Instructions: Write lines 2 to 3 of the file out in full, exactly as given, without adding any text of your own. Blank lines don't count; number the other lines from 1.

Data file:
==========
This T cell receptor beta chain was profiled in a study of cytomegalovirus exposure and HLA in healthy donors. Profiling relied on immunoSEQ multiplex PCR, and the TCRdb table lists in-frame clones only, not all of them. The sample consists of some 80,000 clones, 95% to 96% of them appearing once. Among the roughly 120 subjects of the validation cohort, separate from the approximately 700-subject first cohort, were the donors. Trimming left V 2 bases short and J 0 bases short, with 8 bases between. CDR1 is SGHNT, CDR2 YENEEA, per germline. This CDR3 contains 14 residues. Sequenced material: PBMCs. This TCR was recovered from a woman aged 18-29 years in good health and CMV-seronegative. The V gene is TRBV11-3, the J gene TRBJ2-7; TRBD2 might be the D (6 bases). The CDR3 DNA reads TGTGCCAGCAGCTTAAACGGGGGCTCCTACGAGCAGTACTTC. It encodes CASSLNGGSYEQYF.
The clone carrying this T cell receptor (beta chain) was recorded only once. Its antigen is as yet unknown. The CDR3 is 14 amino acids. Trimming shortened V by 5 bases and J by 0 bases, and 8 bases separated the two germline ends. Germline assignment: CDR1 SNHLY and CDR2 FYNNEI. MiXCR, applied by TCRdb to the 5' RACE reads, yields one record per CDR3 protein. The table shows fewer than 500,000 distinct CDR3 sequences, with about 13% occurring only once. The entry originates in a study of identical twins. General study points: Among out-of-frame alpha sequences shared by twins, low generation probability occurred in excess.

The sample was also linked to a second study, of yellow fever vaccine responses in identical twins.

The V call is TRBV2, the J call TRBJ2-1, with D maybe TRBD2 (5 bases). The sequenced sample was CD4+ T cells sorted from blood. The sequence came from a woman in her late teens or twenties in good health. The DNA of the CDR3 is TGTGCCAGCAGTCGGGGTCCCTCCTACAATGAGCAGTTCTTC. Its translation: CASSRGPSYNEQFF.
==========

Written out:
The clone carrying this T cell receptor (beta chain) was recorded only once. Its antigen is as yet unknown. The CDR3 is 14 amino acids. Trimming shortened V by 5 bases and J by 0 bases, and 8 bases separated the two germline ends. Germline assignment: CDR1 SNHLY and CDR2 FYNNEI. MiXCR, applied by TCRdb to the 5' RACE reads, yields one record per CDR3 protein. The table shows fewer than 500,000 distinct CDR3 sequences, with about 13% occurring only once. The entry originates in a study of identical twins. General study points: Among out-of-frame alpha sequences shared by twins, low generation probability occurred in excess.

The sample was also linked to a second study, of yellow fever vaccine responses in identical twins.